The Big Ban Theory
Does Elena Kagan want to ban books? No, and she might even be a free-speech zealot.
But what's a better predictor of Kagan's beliefs on campaign finance regulation? An argument for her client or her own writing on the subject? In a 1996 law review article, Kagan criticized that 1990 Supreme Court case upholding the PAC requirement for corporate express advocacy on grounds that such laws might be a cover for incumbents trying to protect themselves from political competition. Not all liberals believe campaign finance restrictions are constitutional, and some have vocally supported the result in Citizens United.It is quite possible that a Justice Kagan would vote to strike down, rather than uphold, new campaign finance restrictions that come before the court. The truth is that Sen. McConnell may be alienating a future ally in his war on campaign finance laws with the suggestion that she's itching to ban books.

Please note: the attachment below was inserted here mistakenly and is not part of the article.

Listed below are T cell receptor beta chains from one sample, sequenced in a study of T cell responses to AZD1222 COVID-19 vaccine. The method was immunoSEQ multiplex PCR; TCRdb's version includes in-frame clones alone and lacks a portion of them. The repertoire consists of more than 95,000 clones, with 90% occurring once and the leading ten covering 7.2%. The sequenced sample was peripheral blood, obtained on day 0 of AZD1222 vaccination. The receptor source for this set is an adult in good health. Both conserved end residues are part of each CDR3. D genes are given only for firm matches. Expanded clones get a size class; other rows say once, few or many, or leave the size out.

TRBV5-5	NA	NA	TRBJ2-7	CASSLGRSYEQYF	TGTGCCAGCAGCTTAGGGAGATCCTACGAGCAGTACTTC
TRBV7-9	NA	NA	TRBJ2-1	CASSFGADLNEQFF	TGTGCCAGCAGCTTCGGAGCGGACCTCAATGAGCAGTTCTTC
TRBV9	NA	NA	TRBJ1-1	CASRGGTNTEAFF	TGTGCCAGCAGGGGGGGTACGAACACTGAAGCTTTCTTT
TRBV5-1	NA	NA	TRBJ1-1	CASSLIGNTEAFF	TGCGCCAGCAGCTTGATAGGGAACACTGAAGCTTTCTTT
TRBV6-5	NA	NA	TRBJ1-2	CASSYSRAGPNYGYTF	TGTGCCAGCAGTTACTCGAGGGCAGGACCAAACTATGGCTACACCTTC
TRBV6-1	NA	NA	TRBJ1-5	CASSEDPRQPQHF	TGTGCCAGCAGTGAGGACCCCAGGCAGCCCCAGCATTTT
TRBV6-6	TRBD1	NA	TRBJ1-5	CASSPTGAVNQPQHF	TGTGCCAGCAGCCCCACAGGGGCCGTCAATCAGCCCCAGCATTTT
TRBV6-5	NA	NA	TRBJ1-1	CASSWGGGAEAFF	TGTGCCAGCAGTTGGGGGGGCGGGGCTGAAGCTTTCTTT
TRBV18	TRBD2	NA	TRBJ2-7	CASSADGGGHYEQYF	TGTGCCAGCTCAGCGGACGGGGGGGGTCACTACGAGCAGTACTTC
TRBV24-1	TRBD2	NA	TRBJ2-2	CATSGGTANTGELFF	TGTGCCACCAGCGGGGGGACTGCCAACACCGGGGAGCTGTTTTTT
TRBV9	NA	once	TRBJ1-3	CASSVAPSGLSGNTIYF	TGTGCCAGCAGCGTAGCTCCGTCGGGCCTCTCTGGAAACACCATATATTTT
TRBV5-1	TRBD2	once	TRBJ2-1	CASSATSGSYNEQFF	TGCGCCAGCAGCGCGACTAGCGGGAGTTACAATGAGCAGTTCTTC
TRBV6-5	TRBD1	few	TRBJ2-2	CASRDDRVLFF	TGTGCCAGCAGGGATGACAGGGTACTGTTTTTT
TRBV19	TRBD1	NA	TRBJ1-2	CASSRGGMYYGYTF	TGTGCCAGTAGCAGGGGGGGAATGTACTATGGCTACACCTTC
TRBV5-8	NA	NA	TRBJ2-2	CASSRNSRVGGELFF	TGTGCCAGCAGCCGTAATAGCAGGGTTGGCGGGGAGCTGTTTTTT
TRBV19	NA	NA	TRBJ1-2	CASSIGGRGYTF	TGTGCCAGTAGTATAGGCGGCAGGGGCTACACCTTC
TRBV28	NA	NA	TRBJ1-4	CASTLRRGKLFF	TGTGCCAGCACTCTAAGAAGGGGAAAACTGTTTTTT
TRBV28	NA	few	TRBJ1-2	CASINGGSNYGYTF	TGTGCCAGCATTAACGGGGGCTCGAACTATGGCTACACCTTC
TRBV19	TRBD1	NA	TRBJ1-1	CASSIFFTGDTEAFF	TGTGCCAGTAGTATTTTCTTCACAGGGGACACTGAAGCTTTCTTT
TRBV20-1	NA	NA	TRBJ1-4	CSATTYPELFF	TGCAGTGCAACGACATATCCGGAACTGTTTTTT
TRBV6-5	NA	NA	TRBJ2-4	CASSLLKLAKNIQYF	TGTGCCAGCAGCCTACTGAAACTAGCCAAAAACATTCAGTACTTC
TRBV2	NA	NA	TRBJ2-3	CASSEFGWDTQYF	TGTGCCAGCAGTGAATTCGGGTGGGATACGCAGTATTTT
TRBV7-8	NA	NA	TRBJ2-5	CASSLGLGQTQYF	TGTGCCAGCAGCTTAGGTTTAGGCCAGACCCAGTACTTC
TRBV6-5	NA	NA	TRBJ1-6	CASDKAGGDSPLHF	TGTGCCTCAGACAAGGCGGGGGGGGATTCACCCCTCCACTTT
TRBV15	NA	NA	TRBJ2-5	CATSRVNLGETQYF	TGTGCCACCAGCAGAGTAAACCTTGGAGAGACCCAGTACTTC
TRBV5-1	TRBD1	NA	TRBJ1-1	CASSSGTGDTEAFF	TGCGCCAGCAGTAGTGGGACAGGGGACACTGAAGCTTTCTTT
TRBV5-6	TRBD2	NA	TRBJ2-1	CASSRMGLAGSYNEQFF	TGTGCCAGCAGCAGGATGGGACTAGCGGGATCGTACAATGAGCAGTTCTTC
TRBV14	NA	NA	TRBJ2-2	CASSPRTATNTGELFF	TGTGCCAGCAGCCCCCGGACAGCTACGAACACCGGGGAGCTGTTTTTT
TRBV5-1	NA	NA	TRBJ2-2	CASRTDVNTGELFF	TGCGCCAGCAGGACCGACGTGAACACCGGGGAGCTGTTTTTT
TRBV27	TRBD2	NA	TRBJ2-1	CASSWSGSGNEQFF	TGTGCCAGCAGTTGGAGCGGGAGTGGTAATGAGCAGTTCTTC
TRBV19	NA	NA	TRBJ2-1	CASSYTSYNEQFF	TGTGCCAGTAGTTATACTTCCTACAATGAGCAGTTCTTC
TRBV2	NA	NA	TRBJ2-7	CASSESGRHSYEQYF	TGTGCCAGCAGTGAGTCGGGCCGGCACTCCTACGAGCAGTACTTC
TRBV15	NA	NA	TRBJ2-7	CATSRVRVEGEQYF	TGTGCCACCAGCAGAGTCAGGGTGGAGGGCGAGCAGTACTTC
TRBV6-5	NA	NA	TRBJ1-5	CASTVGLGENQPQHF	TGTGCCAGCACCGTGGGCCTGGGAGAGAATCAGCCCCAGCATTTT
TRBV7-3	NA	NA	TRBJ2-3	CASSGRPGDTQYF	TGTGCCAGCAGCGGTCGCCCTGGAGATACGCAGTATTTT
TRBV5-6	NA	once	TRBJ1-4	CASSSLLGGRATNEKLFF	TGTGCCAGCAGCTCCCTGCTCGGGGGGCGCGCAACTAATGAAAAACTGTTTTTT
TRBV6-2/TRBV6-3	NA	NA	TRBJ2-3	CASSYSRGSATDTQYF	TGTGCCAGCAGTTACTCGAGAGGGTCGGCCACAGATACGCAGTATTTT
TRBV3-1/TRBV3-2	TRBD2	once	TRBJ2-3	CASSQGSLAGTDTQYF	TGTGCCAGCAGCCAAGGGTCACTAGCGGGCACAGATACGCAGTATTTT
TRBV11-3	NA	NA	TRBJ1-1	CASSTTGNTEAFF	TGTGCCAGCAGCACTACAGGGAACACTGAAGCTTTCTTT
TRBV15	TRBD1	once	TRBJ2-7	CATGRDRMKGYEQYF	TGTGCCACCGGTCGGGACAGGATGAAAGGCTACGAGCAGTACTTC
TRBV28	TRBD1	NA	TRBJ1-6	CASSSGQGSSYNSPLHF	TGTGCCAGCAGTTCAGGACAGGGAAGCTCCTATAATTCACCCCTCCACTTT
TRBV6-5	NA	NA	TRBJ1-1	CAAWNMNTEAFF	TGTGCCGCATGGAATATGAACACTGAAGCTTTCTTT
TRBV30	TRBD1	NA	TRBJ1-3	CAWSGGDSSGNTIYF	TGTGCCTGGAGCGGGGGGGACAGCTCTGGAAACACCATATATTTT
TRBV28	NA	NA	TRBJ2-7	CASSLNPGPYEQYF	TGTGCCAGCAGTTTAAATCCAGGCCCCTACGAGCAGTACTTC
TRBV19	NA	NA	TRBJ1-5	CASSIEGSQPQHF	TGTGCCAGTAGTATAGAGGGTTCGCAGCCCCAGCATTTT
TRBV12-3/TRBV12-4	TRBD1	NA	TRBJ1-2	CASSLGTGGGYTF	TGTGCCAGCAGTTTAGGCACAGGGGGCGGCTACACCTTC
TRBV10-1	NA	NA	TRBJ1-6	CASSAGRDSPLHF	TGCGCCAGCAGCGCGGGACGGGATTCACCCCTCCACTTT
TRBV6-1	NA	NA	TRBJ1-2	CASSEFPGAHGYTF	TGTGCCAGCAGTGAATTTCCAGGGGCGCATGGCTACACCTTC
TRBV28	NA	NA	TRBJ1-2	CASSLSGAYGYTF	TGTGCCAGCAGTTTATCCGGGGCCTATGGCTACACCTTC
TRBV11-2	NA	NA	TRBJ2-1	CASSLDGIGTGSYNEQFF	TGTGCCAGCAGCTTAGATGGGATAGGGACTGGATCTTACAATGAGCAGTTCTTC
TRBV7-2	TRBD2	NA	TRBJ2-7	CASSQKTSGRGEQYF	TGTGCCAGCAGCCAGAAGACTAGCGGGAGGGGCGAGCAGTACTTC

Correction, May 26, 2010: This piece originally stated that Citizens United was reargued in September 2010. ( Return to the corrected sentence.)
Richard L. Hasen is a professor of law and political science at the U.C. Irvine School of Law and author of The Voting Wars: From Florida 2000 to the Next Election Meltdown. He also writes the Election Law Blog.
Photograph of Elena Kagan by Alex Wong/Getty Images.